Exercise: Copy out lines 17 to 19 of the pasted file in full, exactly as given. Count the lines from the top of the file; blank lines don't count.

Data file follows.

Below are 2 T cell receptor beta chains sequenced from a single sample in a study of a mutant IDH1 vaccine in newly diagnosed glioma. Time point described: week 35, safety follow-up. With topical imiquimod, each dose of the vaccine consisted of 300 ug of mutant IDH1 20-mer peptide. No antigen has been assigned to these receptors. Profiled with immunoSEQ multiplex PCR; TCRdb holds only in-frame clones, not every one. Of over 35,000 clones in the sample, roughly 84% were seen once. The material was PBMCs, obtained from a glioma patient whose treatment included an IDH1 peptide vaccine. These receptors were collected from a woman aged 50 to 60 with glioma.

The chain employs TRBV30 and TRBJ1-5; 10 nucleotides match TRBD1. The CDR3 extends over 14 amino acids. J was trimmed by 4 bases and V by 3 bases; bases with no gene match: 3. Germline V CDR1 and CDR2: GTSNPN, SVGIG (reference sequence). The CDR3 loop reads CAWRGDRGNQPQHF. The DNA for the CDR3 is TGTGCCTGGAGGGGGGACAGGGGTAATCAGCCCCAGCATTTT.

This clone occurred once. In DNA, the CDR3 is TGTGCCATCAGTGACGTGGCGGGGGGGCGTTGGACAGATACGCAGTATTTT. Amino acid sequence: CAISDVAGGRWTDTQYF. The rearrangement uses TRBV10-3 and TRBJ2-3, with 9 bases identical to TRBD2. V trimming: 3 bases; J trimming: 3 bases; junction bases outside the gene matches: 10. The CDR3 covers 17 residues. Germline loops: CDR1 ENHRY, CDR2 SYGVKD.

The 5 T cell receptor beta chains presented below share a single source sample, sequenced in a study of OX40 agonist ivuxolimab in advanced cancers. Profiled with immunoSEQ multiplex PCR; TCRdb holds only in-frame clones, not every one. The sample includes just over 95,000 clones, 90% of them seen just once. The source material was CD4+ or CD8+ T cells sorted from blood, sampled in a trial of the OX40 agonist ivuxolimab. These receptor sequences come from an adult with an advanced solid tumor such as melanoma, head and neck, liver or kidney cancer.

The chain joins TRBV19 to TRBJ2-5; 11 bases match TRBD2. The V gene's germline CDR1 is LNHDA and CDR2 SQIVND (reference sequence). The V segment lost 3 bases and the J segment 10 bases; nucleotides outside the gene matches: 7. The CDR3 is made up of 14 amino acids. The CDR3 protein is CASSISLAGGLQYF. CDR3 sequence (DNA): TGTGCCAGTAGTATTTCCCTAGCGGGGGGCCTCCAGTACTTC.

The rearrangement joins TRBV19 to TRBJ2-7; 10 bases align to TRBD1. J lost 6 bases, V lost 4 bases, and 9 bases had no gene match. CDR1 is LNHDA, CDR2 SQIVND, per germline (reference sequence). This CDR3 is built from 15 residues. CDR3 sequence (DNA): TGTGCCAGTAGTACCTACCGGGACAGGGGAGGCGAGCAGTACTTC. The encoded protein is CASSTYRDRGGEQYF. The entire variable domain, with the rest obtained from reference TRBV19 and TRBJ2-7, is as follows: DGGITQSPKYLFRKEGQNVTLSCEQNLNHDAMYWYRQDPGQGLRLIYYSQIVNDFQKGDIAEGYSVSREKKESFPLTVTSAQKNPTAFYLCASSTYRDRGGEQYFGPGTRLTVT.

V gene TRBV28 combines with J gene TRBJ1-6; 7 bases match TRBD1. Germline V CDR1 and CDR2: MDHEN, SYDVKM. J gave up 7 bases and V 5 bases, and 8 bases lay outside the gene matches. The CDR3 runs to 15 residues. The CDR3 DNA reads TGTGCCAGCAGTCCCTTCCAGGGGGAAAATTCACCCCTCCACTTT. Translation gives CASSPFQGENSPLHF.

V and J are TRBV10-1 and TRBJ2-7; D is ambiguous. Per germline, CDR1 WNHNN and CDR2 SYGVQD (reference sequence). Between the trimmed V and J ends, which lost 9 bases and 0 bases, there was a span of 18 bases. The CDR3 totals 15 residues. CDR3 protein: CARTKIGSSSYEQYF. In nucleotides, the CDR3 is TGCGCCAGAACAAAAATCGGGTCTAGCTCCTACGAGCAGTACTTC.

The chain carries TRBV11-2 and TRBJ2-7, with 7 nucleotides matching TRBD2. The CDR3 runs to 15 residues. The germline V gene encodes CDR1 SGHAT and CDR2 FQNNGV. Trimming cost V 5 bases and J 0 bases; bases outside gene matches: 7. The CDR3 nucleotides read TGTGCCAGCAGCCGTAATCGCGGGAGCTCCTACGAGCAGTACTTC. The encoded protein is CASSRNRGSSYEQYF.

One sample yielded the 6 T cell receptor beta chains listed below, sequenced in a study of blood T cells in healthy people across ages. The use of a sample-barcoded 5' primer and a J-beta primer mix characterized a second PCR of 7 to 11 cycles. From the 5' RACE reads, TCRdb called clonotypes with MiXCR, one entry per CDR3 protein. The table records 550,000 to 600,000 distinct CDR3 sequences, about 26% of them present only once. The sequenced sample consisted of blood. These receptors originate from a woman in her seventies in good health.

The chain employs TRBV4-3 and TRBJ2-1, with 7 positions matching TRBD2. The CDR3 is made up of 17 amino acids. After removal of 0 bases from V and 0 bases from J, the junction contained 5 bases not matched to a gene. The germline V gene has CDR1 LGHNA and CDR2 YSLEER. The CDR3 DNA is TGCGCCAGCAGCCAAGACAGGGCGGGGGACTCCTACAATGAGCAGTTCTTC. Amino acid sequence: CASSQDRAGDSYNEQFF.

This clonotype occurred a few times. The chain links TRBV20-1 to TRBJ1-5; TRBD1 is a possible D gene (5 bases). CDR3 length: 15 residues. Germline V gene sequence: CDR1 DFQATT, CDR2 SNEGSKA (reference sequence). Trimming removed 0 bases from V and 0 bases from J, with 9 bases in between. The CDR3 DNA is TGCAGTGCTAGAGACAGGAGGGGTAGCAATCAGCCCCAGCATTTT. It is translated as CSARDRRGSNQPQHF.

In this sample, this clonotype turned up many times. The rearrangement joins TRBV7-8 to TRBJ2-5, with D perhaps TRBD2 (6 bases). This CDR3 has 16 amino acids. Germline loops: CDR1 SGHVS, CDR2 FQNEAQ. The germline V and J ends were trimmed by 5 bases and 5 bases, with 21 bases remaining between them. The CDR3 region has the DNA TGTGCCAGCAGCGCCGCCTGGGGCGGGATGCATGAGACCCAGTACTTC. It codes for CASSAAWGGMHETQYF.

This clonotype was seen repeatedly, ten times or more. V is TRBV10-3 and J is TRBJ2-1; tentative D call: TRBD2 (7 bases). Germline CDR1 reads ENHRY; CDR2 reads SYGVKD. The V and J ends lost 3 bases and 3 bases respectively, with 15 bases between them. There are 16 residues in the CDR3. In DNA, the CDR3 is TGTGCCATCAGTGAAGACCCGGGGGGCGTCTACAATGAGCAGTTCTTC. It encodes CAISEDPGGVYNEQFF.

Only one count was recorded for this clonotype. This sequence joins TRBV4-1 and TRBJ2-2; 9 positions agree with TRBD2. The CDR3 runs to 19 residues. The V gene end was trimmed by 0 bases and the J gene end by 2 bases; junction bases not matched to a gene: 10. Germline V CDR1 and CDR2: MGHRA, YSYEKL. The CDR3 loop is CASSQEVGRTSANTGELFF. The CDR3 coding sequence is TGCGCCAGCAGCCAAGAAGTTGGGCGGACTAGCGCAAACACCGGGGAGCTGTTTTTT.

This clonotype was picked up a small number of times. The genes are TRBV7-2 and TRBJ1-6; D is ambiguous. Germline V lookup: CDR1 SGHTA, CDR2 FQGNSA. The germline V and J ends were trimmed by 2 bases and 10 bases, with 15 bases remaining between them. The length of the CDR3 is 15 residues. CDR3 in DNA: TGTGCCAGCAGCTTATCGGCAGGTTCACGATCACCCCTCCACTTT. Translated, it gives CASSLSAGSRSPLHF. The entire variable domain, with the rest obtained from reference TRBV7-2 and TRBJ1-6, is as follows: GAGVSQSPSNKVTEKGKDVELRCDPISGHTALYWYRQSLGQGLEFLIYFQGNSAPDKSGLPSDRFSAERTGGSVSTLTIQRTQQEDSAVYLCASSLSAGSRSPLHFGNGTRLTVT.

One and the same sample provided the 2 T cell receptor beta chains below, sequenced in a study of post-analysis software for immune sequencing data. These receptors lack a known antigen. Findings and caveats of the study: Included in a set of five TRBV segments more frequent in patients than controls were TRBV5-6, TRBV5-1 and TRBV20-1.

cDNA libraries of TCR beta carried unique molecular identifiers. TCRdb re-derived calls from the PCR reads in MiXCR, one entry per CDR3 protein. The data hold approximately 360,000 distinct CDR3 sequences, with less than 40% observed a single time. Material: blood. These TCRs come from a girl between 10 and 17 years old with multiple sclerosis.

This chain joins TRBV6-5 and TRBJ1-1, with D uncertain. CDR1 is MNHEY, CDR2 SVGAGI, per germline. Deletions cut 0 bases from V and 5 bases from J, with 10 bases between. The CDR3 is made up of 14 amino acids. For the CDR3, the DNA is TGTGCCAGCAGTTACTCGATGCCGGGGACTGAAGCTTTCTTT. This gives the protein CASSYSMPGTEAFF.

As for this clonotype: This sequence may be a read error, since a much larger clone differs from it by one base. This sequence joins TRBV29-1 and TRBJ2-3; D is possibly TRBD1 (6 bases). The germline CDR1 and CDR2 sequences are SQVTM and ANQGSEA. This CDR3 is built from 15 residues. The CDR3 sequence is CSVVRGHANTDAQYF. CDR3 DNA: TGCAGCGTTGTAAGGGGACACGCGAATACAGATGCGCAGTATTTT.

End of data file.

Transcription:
One and the same sample provided the 2 T cell receptor beta chains below, sequenced in a study of post-analysis software for immune sequencing data. These receptors lack a known antigen. Findings and caveats of the study: Included in a set of five TRBV segments more frequent in patients than controls were TRBV5-6, TRBV5-1 and TRBV20-1.

cDNA libraries of TCR beta carried unique molecular identifiers. TCRdb re-derived calls from the PCR reads in MiXCR, one entry per CDR3 protein. The data hold approximately 360,000 distinct CDR3 sequences, with less than 40% observed a single time. Material: blood. These TCRs come from a girl between 10 and 17 years old with multiple sclerosis.

This chain joins TRBV6-5 and TRBJ1-1, with D uncertain. CDR1 is MNHEY, CDR2 SVGAGI, per germline. Deletions cut 0 bases from V and 5 bases from J, with 10 bases between. The CDR3 is made up of 14 amino acids. For the CDR3, the DNA is TGTGCCAGCAGTTACTCGATGCCGGGGACTGAAGCTTTCTTT. This gives the protein CASSYSMPGTEAFF.